Don Boudreaux has written one of those rare letters that I don't quickly agree with. He writes: Discussing expanded American trade with the Chinese, President Obama told a business group in Honolulu "those are potential customers for us in the... MORE

That's the gist of what Lorri Marquez Chapman of West Hartford, Connecticut wrote in a letter to the Wall Street Journal today. She was responding to a modest proposal by Sally Satel for people to be able to donate their... MORE

A Pessimistic Prediction

Politics and Economics
David Henderson
In which the author predicts an attack in or near Las Vegas. A few weeks ago I made a few optimistic predictions and a few pessimistic ones. My optimistic ones tend to be about how even semi-free markets will solve... MORE

In a blog post today, Mark Thoma shows a graph giving the poverty rate with and without "the safety net," the euphemism for government welfare programs. It is from the Center on Budget and Policy Priorities. The Center looks at... MORE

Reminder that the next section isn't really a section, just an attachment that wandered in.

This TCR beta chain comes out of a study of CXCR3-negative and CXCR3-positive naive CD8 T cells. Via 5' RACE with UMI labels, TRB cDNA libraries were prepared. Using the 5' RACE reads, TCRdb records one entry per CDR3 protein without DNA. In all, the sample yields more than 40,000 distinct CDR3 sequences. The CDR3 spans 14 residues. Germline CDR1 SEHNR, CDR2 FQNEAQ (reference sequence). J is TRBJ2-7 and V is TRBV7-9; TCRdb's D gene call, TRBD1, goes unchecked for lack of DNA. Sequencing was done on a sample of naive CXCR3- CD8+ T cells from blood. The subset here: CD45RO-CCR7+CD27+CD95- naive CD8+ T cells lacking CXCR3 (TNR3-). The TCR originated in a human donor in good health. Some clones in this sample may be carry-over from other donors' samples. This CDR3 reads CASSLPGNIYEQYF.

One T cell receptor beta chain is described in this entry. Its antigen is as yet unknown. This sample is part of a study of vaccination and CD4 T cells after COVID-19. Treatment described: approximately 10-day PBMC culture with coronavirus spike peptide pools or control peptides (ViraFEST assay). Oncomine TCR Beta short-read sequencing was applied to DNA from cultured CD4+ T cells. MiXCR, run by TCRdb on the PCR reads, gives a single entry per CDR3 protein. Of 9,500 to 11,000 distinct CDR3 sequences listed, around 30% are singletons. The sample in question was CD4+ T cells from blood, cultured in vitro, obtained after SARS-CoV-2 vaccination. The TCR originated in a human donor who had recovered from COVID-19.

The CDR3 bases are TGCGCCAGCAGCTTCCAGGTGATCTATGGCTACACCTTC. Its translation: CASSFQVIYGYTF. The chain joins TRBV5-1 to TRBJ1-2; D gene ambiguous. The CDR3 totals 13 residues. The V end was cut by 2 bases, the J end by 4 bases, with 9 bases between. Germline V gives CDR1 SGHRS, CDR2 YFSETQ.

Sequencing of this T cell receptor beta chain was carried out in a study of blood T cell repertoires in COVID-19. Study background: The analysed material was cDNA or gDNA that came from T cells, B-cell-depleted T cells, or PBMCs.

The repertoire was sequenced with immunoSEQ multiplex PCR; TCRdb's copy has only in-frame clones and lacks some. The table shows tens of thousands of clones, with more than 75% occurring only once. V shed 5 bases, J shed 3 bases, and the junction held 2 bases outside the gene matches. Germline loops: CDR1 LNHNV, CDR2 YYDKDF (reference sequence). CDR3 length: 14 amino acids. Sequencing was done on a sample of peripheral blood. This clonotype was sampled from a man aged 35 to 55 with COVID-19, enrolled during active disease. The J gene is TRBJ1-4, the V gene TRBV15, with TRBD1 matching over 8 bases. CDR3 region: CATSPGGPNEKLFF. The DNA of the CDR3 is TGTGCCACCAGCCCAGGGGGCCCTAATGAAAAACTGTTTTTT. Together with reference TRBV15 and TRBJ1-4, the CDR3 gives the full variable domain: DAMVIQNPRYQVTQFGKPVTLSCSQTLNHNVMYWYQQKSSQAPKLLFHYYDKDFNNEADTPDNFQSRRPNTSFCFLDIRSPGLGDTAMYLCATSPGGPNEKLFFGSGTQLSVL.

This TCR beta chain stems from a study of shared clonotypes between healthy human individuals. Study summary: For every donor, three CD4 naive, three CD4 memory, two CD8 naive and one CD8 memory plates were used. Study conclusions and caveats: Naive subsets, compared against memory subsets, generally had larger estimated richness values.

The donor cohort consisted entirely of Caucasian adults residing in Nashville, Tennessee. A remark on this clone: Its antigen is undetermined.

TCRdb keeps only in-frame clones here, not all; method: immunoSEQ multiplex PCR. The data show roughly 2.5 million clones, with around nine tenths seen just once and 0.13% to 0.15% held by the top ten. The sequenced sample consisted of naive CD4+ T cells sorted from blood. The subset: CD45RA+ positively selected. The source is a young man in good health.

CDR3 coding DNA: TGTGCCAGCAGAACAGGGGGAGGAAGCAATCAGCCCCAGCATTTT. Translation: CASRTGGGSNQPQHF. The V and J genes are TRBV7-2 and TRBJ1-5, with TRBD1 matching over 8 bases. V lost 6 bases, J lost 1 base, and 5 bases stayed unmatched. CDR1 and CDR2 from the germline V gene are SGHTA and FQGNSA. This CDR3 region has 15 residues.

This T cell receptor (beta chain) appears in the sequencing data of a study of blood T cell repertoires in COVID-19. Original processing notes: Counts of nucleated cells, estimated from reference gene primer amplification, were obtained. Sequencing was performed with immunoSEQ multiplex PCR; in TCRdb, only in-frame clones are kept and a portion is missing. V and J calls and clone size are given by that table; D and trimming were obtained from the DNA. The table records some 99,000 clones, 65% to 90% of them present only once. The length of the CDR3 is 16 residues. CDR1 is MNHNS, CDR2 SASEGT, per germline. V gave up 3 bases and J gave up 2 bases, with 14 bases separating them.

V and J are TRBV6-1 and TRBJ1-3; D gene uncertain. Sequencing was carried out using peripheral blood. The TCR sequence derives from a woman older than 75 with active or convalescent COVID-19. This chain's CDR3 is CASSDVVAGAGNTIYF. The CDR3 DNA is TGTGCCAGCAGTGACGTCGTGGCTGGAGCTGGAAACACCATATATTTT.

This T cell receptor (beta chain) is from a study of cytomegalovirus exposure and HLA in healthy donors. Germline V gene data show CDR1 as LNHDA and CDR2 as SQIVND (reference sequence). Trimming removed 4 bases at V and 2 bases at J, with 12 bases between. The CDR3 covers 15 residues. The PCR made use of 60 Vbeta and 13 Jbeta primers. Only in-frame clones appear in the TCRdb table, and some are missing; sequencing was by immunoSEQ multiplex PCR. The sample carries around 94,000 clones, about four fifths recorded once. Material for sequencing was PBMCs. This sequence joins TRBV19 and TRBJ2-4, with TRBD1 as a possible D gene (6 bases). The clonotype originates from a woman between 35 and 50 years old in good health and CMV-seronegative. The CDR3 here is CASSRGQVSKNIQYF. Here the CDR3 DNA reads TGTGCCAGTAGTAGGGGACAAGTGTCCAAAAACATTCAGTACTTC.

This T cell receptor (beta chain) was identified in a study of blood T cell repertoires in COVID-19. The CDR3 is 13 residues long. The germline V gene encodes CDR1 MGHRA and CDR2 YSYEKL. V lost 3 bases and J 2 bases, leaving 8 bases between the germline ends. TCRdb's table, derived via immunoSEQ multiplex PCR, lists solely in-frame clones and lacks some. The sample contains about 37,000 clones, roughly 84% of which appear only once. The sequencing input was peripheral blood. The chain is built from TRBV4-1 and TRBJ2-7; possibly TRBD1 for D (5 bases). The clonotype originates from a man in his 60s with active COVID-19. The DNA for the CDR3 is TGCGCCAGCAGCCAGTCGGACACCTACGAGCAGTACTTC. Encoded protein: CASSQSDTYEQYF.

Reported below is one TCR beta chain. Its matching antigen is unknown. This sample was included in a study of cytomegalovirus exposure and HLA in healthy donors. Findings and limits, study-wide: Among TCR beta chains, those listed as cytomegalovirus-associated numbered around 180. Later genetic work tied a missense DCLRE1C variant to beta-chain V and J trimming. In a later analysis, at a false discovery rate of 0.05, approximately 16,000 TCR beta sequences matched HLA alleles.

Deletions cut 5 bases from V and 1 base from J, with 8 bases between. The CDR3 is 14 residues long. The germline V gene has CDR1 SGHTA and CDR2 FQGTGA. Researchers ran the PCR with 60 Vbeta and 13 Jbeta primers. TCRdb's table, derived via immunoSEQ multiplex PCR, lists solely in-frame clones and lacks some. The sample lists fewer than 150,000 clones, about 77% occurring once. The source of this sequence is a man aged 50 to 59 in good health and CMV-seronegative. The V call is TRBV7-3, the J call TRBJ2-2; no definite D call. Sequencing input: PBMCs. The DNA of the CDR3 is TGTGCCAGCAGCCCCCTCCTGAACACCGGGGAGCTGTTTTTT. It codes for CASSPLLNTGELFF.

What Greg Mankiw's Defenders Missed

Economic Education
David Henderson
News Flash: Harvard Has no Access to the Web and No Libraries Last Wednesday, Greg Mankiw blogged about the students who walked out of his Ec10 class. They have various complaints about it that you can read here. One student,... MORE

Krugman and Bastiat: Confusing the Centuries

Economic Education
David Henderson
In a post yesterday, I asked readers to say who they thought is the modern counterpart of Bastiat. I should have specified that I meant someone who's still alive; otherwise, I think libfree's, Michael J. Green's, Will Ruger's, and Daniel... MORE

The Modern Bastiat

Economic Education
David Henderson
If you have never read Frederic Bastiat, you're missing a real treat. He was the French economic journalist who wrote a spate of articles in his 40s, before dying in 1850, laying out economics in a very clear way. When... MORE

Stop, Drop, and Roll

Labor Market
David Henderson